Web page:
Mathematics Stack Exchange is a question and answer site for people studying math at any level and professionals in related fields. It's 100% free, no registration required.

Sign up
Here's how it works:
  1. Anybody can ask a question
  2. Anybody can answer
  3. The best answers are voted up and rise to the top

Suppose I have a discrete time signal x[n]. It is said that x[n-k], where K>0, is a delayed version of x[n]. I am trying to understand this intuitively. My observation is in the signal I am subtracting time in x[n-k], by k units. Means I am doing some thing 'quickly' as compared to x[n]. So why do we call it delay instead advance?

share|cite|improve this question
If you let $y_n = x_{n-k}$, then the value of $y_n$ corresponds to the $x$ value at time $n-k$, which is before $n$ (assuming that $k>0$). – copper.hat Feb 12 '13 at 5:51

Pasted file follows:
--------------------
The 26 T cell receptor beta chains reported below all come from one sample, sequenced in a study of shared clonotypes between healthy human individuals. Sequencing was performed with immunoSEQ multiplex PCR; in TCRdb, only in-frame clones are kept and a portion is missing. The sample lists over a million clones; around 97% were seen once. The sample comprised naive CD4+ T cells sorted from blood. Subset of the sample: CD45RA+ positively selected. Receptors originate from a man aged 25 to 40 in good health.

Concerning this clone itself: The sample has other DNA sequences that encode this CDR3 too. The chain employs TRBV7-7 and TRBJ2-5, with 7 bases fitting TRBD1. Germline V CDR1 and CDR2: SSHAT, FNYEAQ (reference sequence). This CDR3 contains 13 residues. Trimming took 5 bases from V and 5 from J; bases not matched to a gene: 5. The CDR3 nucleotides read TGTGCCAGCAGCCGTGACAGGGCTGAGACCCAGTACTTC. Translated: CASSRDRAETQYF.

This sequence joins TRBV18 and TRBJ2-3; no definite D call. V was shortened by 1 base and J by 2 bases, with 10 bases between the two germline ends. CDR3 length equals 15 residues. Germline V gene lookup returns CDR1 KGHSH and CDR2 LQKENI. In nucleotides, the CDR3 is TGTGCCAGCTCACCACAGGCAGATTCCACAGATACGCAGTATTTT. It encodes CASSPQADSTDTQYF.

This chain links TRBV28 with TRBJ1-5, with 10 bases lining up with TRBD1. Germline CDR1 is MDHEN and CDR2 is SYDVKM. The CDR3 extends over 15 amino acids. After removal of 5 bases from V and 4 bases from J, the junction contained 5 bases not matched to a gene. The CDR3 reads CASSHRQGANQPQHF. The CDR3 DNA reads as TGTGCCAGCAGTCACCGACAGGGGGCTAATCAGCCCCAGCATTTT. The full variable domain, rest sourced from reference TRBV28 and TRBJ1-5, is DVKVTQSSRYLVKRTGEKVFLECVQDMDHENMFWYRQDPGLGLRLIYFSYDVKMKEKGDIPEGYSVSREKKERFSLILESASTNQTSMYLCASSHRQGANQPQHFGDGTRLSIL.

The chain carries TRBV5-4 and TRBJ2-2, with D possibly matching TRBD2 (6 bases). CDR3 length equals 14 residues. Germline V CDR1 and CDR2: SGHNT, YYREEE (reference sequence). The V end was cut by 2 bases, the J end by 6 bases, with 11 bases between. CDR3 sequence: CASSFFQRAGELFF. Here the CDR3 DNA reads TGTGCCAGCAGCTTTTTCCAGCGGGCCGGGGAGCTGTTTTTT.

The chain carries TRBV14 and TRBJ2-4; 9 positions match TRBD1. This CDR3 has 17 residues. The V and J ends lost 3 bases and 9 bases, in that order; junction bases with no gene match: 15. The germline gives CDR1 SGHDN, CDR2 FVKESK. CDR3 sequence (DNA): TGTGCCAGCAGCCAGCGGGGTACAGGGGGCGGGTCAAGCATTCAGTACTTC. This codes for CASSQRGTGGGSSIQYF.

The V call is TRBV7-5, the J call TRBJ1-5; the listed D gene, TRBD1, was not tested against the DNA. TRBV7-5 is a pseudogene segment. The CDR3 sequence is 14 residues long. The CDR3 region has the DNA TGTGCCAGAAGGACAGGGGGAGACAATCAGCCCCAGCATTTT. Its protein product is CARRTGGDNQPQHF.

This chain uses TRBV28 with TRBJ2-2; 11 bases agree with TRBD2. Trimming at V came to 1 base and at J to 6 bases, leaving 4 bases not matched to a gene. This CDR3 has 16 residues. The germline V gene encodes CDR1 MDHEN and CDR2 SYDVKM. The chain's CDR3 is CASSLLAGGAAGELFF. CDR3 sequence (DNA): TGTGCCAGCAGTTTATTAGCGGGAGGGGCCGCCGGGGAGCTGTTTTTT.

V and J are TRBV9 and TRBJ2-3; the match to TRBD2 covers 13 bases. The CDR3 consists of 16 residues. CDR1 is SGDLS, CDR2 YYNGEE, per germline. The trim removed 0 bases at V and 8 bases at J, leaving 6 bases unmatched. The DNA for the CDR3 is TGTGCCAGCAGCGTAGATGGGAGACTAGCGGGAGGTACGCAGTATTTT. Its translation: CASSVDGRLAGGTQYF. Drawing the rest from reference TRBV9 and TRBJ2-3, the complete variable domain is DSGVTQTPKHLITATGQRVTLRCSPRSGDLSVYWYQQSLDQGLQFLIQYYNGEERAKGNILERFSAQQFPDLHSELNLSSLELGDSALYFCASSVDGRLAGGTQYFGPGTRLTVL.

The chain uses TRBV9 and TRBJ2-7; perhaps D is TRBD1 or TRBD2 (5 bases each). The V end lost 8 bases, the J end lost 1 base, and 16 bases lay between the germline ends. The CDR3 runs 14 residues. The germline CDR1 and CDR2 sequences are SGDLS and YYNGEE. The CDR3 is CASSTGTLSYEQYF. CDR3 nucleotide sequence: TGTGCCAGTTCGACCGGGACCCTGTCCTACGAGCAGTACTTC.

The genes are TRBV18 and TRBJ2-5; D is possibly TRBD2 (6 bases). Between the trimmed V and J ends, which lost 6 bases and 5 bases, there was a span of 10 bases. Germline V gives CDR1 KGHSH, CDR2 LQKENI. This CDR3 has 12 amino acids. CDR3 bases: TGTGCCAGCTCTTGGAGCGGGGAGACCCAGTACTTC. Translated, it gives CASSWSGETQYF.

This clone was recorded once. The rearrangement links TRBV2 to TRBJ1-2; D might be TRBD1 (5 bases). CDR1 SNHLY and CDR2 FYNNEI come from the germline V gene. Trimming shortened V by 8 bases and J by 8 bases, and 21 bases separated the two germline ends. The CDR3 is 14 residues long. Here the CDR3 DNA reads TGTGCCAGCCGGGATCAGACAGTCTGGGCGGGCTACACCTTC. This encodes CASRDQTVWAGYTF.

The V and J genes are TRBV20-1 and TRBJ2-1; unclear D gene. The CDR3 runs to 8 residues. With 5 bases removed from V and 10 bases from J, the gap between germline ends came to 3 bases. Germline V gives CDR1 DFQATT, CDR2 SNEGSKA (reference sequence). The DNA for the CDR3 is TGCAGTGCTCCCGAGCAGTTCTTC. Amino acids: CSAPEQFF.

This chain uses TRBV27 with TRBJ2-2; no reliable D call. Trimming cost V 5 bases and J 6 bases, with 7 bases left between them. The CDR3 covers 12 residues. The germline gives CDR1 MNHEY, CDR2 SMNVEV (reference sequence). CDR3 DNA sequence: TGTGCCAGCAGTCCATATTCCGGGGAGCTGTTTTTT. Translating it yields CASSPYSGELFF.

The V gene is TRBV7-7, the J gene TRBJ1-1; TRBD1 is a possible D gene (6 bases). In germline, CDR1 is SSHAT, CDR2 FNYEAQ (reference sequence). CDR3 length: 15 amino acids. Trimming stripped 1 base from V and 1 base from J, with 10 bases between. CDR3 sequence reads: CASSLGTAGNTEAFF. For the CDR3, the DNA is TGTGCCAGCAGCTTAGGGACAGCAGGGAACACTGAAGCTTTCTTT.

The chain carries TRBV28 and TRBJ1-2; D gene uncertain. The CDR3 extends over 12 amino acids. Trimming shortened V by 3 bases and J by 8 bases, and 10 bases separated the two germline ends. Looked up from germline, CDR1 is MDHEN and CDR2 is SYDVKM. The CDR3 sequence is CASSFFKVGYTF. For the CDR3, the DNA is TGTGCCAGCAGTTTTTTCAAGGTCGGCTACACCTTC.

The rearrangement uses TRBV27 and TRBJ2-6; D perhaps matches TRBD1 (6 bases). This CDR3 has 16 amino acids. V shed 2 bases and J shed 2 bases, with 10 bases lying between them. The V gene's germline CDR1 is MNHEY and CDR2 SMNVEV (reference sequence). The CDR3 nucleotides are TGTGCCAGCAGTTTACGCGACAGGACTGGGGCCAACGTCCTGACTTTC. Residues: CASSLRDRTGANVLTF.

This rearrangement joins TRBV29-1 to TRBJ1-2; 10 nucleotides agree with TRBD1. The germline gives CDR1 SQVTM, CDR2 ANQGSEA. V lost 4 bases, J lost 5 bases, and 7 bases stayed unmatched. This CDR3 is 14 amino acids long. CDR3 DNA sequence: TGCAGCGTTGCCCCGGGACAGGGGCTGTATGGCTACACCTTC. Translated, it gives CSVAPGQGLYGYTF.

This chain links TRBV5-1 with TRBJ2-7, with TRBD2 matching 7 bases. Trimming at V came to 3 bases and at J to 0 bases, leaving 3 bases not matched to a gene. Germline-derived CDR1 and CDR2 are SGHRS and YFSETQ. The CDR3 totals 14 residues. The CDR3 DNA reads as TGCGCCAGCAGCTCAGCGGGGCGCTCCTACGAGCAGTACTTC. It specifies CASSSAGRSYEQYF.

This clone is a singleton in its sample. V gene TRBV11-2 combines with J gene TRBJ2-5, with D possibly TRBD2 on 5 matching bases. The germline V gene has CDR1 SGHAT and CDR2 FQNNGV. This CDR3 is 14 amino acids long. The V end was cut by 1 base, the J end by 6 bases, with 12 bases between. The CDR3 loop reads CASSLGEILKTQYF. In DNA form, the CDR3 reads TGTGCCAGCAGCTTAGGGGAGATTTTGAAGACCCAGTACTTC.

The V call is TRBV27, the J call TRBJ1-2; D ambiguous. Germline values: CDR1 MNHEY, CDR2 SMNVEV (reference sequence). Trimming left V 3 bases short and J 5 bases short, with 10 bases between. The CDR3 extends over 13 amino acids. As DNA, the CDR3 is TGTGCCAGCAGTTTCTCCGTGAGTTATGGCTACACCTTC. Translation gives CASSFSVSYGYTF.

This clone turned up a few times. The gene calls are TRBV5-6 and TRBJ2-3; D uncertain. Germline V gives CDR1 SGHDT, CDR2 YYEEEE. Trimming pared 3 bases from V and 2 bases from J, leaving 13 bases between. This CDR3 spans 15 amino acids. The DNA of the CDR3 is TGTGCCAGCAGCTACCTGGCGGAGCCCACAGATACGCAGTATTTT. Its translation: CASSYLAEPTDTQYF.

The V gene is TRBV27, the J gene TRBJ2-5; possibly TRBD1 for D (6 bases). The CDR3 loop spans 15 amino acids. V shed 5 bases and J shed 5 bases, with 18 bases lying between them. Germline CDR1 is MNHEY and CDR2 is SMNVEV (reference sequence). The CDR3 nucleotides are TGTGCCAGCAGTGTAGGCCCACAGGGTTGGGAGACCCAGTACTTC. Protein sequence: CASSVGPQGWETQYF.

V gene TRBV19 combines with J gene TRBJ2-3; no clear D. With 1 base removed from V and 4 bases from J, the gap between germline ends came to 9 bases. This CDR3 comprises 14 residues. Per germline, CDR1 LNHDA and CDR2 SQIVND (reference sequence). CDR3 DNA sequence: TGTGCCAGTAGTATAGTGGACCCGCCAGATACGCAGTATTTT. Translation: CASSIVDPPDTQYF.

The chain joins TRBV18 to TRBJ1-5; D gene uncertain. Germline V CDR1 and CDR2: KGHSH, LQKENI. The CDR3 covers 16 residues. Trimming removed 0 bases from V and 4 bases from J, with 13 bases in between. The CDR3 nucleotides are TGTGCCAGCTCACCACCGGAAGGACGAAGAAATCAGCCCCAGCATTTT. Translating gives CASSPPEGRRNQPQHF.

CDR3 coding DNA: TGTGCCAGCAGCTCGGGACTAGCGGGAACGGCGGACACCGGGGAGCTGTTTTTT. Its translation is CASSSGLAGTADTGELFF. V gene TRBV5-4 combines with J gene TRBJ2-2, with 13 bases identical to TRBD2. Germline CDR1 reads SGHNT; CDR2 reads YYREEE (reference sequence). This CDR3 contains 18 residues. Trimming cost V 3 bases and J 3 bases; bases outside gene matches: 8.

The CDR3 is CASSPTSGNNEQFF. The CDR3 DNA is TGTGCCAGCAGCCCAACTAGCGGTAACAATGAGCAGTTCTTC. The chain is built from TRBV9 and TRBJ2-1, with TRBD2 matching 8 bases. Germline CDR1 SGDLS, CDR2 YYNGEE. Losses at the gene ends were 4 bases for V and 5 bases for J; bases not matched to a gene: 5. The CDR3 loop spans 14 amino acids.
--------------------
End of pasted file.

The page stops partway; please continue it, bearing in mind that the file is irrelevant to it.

It is not an advance. You are subtracting k units from n. So if you where just calculating $x[n]$, you will be $k$ units ahead of the calculation of $x[n-k]$.

If $k = 5, n = 10$: $$ \begin{align*} &x[n] = x[10] \\ &x[n-k] = x[10-5] = x[5] \end{align*} $$

So the calculation for $x[n-k]$ lags $x[n]$ by $k = 5$ time units

share|cite|improve this answer

I hope the given answer is not satisfactory since delay means shift rightwards on time scale. But according to the explanation it's appearing at left of the x[n] sample. You just see like: n-k=0. i.e. n=k means the initiation time for signal. Practically you think the time when your class (for a student) starts as t=0 time and just assume you reached 10 minutes late. So it's 10 minutes delay on time scale. So for you the class initiation time (t=0) is t=10 or t-10=0. I hope so you understood the concept.

share|cite|improve this answer

Your Answer


By posting your answer, you agree to the privacy policy and terms of service.

Not the answer you're looking for? Browse other questions tagged or ask your own question.